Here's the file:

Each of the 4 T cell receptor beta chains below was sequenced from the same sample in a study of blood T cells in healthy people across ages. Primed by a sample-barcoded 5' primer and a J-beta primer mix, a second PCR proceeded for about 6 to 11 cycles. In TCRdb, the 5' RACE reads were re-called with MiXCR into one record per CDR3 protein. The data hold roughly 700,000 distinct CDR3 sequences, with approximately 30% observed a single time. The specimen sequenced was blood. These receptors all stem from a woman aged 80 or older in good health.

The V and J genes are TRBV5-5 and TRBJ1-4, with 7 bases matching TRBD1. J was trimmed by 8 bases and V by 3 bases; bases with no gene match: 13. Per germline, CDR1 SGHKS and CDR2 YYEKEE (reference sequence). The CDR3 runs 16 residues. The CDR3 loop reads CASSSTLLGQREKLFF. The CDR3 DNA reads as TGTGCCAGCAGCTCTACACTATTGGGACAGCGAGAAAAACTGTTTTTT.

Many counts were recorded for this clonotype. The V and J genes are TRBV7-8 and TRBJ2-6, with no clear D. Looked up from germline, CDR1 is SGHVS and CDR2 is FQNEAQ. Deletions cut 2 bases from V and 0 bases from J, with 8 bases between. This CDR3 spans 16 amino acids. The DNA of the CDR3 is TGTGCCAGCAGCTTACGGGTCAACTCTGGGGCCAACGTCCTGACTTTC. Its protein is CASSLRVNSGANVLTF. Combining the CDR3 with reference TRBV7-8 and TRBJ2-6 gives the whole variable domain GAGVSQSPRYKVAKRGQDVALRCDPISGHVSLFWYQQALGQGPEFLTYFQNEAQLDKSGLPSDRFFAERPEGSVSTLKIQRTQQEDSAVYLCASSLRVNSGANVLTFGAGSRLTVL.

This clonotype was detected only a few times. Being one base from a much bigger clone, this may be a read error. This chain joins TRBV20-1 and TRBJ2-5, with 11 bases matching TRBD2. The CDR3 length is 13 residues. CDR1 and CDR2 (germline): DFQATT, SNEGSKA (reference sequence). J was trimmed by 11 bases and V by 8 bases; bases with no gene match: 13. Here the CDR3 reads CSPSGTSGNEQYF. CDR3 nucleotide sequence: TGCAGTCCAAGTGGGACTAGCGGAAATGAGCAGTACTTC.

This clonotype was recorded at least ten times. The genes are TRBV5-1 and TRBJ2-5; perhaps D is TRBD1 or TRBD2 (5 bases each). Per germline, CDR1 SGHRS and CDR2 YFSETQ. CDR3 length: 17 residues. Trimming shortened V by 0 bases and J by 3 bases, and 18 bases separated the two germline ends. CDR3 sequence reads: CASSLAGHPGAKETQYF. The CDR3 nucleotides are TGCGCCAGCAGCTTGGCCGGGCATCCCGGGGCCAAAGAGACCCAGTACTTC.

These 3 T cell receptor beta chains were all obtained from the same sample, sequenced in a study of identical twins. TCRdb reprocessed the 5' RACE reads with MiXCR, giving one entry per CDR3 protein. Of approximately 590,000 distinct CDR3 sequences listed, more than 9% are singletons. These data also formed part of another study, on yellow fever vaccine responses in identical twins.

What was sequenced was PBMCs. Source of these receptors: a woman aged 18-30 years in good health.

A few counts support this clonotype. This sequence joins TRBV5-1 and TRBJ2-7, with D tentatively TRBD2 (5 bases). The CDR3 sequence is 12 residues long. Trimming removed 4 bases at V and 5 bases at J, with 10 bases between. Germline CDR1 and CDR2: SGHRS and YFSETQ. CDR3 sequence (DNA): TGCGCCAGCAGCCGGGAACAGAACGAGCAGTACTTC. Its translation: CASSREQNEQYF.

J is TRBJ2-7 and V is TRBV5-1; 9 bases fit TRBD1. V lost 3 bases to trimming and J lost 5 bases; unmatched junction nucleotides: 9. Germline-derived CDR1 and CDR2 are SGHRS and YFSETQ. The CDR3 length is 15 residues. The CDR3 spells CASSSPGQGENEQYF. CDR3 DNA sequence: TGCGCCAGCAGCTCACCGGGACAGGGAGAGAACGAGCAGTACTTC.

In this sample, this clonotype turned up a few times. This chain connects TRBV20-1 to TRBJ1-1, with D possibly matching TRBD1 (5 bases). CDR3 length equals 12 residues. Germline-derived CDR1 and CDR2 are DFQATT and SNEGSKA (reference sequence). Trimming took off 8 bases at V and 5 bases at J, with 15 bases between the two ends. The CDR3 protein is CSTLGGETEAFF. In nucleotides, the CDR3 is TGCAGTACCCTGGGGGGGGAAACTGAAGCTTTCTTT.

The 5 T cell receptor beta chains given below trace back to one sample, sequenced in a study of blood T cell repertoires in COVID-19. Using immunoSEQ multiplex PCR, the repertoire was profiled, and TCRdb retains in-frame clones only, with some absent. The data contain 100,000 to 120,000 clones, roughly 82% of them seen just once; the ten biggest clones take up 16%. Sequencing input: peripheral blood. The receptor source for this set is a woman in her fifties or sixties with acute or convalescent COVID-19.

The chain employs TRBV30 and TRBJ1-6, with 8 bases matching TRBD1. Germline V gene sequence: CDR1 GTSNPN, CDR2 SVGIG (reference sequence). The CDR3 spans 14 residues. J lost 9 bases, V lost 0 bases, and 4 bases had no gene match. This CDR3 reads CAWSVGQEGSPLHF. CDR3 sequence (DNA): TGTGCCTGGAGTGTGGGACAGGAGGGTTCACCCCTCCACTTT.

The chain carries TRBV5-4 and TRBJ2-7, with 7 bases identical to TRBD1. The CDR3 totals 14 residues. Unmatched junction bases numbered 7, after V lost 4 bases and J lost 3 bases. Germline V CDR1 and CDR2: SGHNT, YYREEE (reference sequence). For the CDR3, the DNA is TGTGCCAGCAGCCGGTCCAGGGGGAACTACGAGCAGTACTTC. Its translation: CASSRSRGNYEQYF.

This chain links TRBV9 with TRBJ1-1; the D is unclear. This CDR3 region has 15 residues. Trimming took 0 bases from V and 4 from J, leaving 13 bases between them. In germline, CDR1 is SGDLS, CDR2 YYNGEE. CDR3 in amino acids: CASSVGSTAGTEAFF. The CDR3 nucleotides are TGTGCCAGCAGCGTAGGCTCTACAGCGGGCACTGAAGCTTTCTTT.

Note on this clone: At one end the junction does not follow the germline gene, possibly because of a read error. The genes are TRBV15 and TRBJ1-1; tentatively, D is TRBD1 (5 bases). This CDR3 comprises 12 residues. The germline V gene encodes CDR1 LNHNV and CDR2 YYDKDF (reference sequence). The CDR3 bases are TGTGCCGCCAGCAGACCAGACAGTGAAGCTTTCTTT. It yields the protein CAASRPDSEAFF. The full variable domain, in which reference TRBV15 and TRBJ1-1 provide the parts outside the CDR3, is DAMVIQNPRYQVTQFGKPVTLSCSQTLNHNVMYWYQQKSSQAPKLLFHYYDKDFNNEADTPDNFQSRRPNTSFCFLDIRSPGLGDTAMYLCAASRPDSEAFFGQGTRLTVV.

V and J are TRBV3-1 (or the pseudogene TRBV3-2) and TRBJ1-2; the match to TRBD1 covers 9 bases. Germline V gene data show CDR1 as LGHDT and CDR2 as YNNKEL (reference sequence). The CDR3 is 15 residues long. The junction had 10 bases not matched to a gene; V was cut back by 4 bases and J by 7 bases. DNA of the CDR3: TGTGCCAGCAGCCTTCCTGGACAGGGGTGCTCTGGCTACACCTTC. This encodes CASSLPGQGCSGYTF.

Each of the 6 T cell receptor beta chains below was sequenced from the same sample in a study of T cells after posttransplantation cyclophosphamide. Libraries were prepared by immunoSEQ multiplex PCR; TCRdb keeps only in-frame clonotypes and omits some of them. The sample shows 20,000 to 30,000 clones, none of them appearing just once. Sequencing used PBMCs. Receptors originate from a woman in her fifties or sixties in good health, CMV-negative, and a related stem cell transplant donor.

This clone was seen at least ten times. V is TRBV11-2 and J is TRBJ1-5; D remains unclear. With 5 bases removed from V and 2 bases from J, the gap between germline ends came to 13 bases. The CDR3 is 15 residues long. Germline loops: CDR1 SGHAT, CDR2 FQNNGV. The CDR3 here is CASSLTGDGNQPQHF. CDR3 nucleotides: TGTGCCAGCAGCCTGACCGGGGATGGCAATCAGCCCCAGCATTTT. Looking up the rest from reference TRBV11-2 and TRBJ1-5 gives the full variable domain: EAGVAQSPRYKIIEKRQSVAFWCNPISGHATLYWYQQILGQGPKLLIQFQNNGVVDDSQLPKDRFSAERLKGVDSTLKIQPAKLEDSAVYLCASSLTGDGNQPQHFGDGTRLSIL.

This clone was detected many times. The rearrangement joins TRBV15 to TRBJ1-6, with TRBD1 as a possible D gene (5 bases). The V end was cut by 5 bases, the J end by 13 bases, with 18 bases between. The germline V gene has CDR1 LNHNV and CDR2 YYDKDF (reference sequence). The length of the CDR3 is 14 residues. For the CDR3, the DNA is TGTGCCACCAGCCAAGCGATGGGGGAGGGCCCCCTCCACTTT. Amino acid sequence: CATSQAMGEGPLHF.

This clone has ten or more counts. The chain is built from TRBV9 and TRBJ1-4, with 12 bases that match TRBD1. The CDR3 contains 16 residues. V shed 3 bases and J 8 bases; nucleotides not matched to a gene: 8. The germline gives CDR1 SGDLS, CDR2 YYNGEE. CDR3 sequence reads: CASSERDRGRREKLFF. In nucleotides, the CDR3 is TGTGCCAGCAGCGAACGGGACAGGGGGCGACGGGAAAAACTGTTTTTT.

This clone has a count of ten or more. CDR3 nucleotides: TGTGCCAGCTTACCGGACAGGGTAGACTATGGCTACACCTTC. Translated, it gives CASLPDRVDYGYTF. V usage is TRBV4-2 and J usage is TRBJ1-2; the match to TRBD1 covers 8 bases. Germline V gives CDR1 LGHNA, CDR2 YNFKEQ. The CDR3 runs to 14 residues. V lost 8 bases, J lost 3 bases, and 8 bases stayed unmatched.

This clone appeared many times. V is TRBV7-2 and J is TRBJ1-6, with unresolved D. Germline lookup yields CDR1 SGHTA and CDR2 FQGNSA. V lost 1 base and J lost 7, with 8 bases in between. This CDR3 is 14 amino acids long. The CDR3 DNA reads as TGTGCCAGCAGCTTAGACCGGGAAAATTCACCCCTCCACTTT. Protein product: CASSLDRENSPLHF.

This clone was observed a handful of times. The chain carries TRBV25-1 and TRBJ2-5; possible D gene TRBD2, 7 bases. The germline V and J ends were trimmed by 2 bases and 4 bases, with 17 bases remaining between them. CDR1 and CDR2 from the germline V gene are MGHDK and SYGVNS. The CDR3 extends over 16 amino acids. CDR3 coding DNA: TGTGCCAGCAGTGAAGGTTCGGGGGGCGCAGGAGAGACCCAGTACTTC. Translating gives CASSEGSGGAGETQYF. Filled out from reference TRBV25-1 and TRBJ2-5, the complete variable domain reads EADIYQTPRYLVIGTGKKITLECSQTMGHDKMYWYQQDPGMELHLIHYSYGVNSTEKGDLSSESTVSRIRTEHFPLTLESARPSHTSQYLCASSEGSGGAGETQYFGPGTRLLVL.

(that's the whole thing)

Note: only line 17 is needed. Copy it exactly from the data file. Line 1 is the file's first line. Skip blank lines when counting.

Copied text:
Each of the 6 T cell receptor beta chains below was sequenced from the same sample in a study of T cells after posttransplantation cyclophosphamide. Libraries were prepared by immunoSEQ multiplex PCR; TCRdb keeps only in-frame clonotypes and omits some of them. The sample shows 20,000 to 30,000 clones, none of them appearing just once. Sequencing used PBMCs. Receptors originate from a woman in her fifties or sixties in good health, CMV-negative, and a related stem cell transplant donor.